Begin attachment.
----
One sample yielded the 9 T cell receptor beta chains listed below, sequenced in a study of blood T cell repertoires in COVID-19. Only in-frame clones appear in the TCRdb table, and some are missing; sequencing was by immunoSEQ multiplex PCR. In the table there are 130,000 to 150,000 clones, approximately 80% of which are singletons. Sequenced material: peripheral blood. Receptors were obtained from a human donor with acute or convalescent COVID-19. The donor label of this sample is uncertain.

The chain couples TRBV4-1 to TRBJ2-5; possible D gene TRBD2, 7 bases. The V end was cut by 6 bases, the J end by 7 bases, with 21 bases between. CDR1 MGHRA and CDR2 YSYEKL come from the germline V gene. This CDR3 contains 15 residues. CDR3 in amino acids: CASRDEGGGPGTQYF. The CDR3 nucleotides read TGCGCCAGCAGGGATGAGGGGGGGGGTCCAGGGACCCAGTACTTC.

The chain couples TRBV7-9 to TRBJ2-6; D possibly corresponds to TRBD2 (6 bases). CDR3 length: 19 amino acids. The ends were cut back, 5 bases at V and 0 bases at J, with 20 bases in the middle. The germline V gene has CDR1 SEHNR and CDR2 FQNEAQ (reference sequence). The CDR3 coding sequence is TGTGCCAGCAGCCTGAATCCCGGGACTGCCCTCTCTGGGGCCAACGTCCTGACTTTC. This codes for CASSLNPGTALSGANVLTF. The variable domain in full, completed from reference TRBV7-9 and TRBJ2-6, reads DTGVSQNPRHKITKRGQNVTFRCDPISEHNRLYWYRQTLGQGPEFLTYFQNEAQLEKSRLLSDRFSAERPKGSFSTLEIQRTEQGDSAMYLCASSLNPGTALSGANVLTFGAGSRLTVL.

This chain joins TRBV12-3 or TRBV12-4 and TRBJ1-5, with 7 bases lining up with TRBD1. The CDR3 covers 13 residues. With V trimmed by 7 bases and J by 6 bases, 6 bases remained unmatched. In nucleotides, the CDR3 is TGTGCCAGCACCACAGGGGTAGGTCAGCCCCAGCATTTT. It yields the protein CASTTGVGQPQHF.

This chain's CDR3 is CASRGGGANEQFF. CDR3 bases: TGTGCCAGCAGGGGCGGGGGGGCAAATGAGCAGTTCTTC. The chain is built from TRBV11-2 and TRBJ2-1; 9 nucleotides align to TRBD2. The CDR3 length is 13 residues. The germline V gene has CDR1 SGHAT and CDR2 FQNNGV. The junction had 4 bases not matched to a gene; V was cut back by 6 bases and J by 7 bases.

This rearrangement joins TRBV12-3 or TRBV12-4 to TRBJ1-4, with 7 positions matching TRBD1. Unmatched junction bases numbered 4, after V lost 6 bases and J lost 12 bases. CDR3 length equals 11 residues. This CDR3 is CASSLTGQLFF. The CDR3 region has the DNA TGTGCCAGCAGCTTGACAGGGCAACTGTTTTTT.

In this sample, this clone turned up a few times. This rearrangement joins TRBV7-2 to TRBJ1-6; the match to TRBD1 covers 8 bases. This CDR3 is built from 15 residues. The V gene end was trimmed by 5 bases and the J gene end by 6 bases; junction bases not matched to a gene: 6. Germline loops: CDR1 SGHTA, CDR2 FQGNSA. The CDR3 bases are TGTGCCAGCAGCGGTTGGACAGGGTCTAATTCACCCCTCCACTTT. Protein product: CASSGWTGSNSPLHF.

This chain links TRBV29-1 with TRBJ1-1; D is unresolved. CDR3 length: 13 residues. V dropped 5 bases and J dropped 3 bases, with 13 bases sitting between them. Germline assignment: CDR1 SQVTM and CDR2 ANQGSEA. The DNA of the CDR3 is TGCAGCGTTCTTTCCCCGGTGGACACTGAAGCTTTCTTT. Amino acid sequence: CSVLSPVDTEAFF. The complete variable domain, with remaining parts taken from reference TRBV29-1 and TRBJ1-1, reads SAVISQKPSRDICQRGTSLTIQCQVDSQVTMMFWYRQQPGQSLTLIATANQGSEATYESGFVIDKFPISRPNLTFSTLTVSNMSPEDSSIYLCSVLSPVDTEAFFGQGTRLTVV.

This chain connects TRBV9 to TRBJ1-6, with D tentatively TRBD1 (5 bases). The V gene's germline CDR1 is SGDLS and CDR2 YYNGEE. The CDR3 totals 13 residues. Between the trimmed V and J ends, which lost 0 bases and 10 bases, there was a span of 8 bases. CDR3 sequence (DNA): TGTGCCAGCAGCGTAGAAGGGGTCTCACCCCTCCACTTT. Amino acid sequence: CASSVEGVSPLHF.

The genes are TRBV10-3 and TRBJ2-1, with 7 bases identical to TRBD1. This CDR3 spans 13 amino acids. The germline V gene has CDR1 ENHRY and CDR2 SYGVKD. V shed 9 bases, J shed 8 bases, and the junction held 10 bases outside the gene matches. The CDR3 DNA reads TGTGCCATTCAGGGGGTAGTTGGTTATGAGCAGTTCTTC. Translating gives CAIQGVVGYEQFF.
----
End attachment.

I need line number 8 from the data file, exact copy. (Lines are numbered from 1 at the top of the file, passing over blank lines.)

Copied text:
This chain links TRBV29-1 with TRBJ1-1; D is unresolved. CDR3 length: 13 residues. V dropped 5 bases and J dropped 3 bases, with 13 bases sitting between them. Germline assignment: CDR1 SQVTM and CDR2 ANQGSEA. The DNA of the CDR3 is TGCAGCGTTCTTTCCCCGGTGGACACTGAAGCTTTCTTT. Amino acid sequence: CSVLSPVDTEAFF. The complete variable domain, with remaining parts taken from reference TRBV29-1 and TRBJ1-1, reads SAVISQKPSRDICQRGTSLTIQCQVDSQVTMMFWYRQQPGQSLTLIATANQGSEATYESGFVIDKFPISRPNLTFSTLTVSNMSPEDSSIYLCSVLSPVDTEAFFGQGTRLTVV.